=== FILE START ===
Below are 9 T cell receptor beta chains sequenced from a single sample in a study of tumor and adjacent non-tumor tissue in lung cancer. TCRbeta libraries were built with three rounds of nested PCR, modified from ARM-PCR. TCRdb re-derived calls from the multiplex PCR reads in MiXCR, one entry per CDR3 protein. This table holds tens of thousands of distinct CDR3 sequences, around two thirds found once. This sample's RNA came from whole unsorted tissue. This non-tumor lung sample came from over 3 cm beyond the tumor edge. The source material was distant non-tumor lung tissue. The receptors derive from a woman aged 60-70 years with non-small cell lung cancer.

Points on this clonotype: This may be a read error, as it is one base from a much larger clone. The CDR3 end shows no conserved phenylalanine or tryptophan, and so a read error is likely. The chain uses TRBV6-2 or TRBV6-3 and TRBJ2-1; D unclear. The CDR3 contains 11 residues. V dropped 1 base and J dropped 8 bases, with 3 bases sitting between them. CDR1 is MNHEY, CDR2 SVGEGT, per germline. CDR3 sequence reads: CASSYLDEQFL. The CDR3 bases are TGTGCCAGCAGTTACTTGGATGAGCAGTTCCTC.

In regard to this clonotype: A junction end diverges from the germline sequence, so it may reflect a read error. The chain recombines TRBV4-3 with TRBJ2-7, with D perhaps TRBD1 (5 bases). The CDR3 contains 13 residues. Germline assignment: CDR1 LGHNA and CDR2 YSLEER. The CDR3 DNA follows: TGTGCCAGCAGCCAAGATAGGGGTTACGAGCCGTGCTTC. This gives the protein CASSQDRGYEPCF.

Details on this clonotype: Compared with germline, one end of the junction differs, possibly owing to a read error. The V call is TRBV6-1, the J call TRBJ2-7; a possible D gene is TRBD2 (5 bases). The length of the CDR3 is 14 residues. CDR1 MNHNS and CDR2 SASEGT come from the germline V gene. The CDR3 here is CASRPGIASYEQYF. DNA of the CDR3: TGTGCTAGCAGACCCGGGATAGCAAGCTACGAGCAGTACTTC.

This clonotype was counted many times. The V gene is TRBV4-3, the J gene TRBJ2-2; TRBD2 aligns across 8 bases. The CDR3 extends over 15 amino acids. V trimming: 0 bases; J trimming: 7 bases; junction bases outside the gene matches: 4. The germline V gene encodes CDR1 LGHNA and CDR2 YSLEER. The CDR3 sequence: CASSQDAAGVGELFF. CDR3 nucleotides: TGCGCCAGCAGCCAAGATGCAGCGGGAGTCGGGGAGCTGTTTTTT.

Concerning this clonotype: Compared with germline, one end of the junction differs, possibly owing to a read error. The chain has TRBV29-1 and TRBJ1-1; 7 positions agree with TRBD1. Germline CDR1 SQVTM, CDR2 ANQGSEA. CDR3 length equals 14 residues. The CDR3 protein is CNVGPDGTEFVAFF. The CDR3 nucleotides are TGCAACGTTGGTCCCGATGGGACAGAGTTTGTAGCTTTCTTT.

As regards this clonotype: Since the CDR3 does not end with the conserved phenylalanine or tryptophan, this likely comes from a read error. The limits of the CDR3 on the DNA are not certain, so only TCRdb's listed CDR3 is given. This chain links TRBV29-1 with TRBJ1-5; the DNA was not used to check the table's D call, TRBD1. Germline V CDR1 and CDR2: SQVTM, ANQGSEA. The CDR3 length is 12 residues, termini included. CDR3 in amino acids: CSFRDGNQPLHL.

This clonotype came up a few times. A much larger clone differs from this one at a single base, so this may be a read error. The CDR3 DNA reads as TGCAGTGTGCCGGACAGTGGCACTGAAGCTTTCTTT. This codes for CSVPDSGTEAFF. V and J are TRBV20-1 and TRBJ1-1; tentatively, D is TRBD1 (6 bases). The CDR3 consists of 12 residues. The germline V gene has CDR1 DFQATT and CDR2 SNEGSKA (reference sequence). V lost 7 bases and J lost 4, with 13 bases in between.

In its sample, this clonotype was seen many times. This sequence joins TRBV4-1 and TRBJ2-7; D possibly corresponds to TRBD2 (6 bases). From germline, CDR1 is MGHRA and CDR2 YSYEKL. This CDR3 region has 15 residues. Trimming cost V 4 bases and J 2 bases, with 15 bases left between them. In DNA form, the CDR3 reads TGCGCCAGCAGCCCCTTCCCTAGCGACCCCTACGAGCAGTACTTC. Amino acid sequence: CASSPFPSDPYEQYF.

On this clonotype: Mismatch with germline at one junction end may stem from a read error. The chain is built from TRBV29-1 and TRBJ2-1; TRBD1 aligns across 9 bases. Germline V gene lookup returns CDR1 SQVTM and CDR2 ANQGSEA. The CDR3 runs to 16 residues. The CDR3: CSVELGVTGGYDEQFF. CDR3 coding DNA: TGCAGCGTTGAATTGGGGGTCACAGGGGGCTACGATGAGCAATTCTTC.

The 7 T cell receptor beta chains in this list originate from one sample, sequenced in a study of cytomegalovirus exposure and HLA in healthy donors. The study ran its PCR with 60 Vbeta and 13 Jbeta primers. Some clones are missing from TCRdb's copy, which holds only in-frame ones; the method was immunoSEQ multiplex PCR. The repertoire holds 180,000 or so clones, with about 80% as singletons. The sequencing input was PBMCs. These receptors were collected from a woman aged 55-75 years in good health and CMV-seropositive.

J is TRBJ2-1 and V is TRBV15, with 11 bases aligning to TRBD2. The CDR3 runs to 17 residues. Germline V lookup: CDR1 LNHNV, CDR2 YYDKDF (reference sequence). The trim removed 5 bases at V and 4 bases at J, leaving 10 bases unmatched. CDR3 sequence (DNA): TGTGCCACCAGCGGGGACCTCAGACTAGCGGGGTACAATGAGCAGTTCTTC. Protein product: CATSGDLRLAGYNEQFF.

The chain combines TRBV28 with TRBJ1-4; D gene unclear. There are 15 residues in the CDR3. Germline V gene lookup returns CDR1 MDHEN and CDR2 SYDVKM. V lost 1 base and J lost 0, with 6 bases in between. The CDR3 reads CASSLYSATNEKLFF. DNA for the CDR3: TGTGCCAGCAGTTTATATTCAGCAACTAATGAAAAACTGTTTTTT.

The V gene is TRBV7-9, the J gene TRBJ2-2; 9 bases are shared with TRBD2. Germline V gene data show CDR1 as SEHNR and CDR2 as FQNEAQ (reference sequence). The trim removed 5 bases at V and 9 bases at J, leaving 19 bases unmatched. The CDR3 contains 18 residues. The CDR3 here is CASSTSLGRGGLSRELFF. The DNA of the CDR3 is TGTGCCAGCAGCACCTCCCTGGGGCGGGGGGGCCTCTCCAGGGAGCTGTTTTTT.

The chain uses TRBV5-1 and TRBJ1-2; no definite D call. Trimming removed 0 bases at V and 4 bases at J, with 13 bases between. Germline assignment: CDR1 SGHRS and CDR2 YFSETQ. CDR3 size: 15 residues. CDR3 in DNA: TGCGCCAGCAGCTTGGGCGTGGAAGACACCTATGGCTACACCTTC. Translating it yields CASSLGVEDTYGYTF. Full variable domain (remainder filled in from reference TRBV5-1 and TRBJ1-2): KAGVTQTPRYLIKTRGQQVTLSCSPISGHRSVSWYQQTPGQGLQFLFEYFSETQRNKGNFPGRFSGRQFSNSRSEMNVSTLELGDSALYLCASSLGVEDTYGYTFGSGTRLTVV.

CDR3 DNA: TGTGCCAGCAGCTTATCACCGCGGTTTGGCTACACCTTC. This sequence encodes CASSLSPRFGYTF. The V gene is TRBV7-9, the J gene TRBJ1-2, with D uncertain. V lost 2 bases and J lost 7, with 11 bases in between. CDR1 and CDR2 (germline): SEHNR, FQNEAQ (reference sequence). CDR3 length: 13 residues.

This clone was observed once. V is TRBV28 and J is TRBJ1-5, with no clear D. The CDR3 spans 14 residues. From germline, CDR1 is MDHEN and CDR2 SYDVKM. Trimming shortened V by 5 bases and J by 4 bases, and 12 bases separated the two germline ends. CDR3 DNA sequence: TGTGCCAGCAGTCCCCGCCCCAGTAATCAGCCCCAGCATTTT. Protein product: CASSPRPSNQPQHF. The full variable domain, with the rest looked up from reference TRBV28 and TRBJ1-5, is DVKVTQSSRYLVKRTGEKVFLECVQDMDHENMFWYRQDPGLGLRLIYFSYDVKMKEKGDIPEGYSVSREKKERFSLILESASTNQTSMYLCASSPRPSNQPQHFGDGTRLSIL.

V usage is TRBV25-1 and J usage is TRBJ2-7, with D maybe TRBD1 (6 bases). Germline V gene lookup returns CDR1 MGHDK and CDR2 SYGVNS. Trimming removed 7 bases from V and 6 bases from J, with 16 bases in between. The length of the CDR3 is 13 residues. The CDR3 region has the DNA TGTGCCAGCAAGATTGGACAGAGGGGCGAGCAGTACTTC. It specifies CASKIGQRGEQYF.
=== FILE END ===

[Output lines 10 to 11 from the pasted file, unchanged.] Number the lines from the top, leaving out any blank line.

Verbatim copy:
On this clonotype: Mismatch with germline at one junction end may stem from a read error. The chain is built from TRBV29-1 and TRBJ2-1; TRBD1 aligns across 9 bases. Germline V gene lookup returns CDR1 SQVTM and CDR2 ANQGSEA. The CDR3 runs to 16 residues. The CDR3: CSVELGVTGGYDEQFF. CDR3 coding DNA: TGCAGCGTTGAATTGGGGGTCACAGGGGGCTACGATGAGCAATTCTTC.

The 7 T cell receptor beta chains in this list originate from one sample, sequenced in a study of cytomegalovirus exposure and HLA in healthy donors. The study ran its PCR with 60 Vbeta and 13 Jbeta primers. Some clones are missing from TCRdb's copy, which holds only in-frame ones; the method was immunoSEQ multiplex PCR. The repertoire holds 180,000 or so clones, with about 80% as singletons. The sequencing input was PBMCs. These receptors were collected from a woman aged 55-75 years in good health and CMV-seropositive.